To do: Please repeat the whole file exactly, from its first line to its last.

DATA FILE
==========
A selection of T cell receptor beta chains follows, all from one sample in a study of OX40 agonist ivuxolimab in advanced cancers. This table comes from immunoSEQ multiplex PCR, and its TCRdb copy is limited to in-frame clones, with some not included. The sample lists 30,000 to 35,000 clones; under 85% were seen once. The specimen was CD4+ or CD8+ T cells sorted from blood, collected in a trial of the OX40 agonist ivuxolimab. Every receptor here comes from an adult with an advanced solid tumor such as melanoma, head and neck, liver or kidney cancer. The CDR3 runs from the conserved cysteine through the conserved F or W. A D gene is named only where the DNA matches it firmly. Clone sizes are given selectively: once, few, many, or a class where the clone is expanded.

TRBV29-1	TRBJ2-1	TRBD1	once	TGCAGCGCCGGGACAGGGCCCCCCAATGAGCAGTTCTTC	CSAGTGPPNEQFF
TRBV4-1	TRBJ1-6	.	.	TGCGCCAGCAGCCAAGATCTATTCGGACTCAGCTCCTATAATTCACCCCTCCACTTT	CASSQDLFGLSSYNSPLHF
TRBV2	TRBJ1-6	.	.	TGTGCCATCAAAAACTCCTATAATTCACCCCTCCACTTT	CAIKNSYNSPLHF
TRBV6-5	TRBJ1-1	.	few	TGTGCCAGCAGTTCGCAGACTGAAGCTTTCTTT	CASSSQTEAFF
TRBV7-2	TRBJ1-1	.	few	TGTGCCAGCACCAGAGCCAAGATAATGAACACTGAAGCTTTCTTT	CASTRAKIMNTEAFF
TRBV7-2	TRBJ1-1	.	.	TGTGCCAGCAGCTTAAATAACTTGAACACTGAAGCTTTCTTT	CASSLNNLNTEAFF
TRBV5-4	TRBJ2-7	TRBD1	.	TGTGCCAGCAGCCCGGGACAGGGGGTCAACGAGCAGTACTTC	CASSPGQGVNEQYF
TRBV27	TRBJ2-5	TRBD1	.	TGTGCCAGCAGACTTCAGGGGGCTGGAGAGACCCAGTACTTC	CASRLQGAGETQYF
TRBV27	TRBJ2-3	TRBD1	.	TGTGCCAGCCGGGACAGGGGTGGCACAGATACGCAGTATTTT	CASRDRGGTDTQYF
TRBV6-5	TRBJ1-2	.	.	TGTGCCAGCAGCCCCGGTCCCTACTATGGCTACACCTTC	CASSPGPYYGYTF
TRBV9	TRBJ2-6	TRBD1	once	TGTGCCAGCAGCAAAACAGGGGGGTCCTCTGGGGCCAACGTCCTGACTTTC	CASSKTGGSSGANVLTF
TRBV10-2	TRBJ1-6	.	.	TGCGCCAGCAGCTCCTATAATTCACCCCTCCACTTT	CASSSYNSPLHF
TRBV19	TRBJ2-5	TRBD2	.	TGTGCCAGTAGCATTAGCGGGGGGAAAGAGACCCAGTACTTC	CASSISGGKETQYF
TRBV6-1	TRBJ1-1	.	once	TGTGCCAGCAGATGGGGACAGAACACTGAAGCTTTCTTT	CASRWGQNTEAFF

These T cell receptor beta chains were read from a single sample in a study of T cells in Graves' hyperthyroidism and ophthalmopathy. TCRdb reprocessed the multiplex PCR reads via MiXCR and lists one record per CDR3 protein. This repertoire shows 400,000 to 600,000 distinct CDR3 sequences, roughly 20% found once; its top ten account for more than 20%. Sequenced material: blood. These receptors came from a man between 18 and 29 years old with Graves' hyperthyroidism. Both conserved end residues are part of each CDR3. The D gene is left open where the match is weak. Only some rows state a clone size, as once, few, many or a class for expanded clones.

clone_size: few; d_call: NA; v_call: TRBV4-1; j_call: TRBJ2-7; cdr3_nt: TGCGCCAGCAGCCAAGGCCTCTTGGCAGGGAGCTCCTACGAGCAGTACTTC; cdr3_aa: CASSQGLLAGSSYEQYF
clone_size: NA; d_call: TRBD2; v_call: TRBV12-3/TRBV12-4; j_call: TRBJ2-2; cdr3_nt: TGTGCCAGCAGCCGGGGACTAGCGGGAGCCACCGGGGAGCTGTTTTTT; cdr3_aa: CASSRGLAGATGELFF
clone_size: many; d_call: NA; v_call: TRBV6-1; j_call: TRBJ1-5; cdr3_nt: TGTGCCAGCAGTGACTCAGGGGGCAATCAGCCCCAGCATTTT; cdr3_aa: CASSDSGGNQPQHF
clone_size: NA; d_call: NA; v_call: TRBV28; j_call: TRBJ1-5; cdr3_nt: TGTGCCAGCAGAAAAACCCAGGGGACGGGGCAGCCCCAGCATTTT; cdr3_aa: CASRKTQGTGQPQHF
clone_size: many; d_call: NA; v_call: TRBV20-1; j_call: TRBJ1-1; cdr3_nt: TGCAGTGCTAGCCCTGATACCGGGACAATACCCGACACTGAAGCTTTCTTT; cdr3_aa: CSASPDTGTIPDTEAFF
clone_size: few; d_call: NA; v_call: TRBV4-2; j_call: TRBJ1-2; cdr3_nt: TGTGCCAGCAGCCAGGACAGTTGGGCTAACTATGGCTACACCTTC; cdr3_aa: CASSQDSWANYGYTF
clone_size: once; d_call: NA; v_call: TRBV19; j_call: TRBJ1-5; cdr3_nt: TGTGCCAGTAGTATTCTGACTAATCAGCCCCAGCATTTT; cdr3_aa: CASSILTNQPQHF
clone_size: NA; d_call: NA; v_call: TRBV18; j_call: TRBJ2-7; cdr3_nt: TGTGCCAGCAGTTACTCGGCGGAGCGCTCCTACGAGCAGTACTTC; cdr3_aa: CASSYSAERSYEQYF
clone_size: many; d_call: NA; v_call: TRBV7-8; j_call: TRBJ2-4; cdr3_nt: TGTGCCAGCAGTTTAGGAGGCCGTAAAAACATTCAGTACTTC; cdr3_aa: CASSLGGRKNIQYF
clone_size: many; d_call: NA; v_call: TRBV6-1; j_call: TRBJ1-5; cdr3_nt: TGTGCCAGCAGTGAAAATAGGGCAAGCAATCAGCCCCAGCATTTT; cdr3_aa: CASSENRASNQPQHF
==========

A selection of T cell receptor beta chains follows, all from one sample in a study of OX40 agonist ivuxolimab in advanced cancers. This table comes from immunoSEQ multiplex PCR, and its TCRdb copy is limited to in-frame clones, with some not included. The sample lists 30,000 to 35,000 clones; under 85% were seen once. The specimen was CD4+ or CD8+ T cells sorted from blood, collected in a trial of the OX40 agonist ivuxolimab. Every receptor here comes from an adult with an advanced solid tumor such as melanoma, head and neck, liver or kidney cancer. The CDR3 runs from the conserved cysteine through the conserved F or W. A D gene is named only where the DNA matches it firmly. Clone sizes are given selectively: once, few, many, or a class where the clone is expanded.

TRBV29-1	TRBJ2-1	TRBD1	once	TGCAGCGCCGGGACAGGGCCCCCCAATGAGCAGTTCTTC	CSAGTGPPNEQFF
TRBV4-1	TRBJ1-6	.	.	TGCGCCAGCAGCCAAGATCTATTCGGACTCAGCTCCTATAATTCACCCCTCCACTTT	CASSQDLFGLSSYNSPLHF
TRBV2	TRBJ1-6	.	.	TGTGCCATCAAAAACTCCTATAATTCACCCCTCCACTTT	CAIKNSYNSPLHF
TRBV6-5	TRBJ1-1	.	few	TGTGCCAGCAGTTCGCAGACTGAAGCTTTCTTT	CASSSQTEAFF
TRBV7-2	TRBJ1-1	.	few	TGTGCCAGCACCAGAGCCAAGATAATGAACACTGAAGCTTTCTTT	CASTRAKIMNTEAFF
TRBV7-2	TRBJ1-1	.	.	TGTGCCAGCAGCTTAAATAACTTGAACACTGAAGCTTTCTTT	CASSLNNLNTEAFF
TRBV5-4	TRBJ2-7	TRBD1	.	TGTGCCAGCAGCCCGGGACAGGGGGTCAACGAGCAGTACTTC	CASSPGQGVNEQYF
TRBV27	TRBJ2-5	TRBD1	.	TGTGCCAGCAGACTTCAGGGGGCTGGAGAGACCCAGTACTTC	CASRLQGAGETQYF
TRBV27	TRBJ2-3	TRBD1	.	TGTGCCAGCCGGGACAGGGGTGGCACAGATACGCAGTATTTT	CASRDRGGTDTQYF
TRBV6-5	TRBJ1-2	.	.	TGTGCCAGCAGCCCCGGTCCCTACTATGGCTACACCTTC	CASSPGPYYGYTF
TRBV9	TRBJ2-6	TRBD1	once	TGTGCCAGCAGCAAAACAGGGGGGTCCTCTGGGGCCAACGTCCTGACTTTC	CASSKTGGSSGANVLTF
TRBV10-2	TRBJ1-6	.	.	TGCGCCAGCAGCTCCTATAATTCACCCCTCCACTTT	CASSSYNSPLHF
TRBV19	TRBJ2-5	TRBD2	.	TGTGCCAGTAGCATTAGCGGGGGGAAAGAGACCCAGTACTTC	CASSISGGKETQYF
TRBV6-1	TRBJ1-1	.	once	TGTGCCAGCAGATGGGGACAGAACACTGAAGCTTTCTTT	CASRWGQNTEAFF

These T cell receptor beta chains were read from a single sample in a study of T cells in Graves' hyperthyroidism and ophthalmopathy. TCRdb reprocessed the multiplex PCR reads via MiXCR and lists one record per CDR3 protein. This repertoire shows 400,000 to 600,000 distinct CDR3 sequences, roughly 20% found once; its top ten account for more than 20%. Sequenced material: blood. These receptors came from a man between 18 and 29 years old with Graves' hyperthyroidism. Both conserved end residues are part of each CDR3. The D gene is left open where the match is weak. Only some rows state a clone size, as once, few, many or a class for expanded clones.

clone_size: few; d_call: NA; v_call: TRBV4-1; j_call: TRBJ2-7; cdr3_nt: TGCGCCAGCAGCCAAGGCCTCTTGGCAGGGAGCTCCTACGAGCAGTACTTC; cdr3_aa: CASSQGLLAGSSYEQYF
clone_size: NA; d_call: TRBD2; v_call: TRBV12-3/TRBV12-4; j_call: TRBJ2-2; cdr3_nt: TGTGCCAGCAGCCGGGGACTAGCGGGAGCCACCGGGGAGCTGTTTTTT; cdr3_aa: CASSRGLAGATGELFF
clone_size: many; d_call: NA; v_call: TRBV6-1; j_call: TRBJ1-5; cdr3_nt: TGTGCCAGCAGTGACTCAGGGGGCAATCAGCCCCAGCATTTT; cdr3_aa: CASSDSGGNQPQHF
clone_size: NA; d_call: NA; v_call: TRBV28; j_call: TRBJ1-5; cdr3_nt: TGTGCCAGCAGAAAAACCCAGGGGACGGGGCAGCCCCAGCATTTT; cdr3_aa: CASRKTQGTGQPQHF
clone_size: many; d_call: NA; v_call: TRBV20-1; j_call: TRBJ1-1; cdr3_nt: TGCAGTGCTAGCCCTGATACCGGGACAATACCCGACACTGAAGCTTTCTTT; cdr3_aa: CSASPDTGTIPDTEAFF
clone_size: few; d_call: NA; v_call: TRBV4-2; j_call: TRBJ1-2; cdr3_nt: TGTGCCAGCAGCCAGGACAGTTGGGCTAACTATGGCTACACCTTC; cdr3_aa: CASSQDSWANYGYTF
clone_size: once; d_call: NA; v_call: TRBV19; j_call: TRBJ1-5; cdr3_nt: TGTGCCAGTAGTATTCTGACTAATCAGCCCCAGCATTTT; cdr3_aa: CASSILTNQPQHF
clone_size: NA; d_call: NA; v_call: TRBV18; j_call: TRBJ2-7; cdr3_nt: TGTGCCAGCAGTTACTCGGCGGAGCGCTCCTACGAGCAGTACTTC; cdr3_aa: CASSYSAERSYEQYF
clone_size: many; d_call: NA; v_call: TRBV7-8; j_call: TRBJ2-4; cdr3_nt: TGTGCCAGCAGTTTAGGAGGCCGTAAAAACATTCAGTACTTC; cdr3_aa: CASSLGGRKNIQYF
clone_size: many; d_call: NA; v_call: TRBV6-1; j_call: TRBJ1-5; cdr3_nt: TGTGCCAGCAGTGAAAATAGGGCAAGCAATCAGCCCCAGCATTTT; cdr3_aa: CASSENRASNQPQHF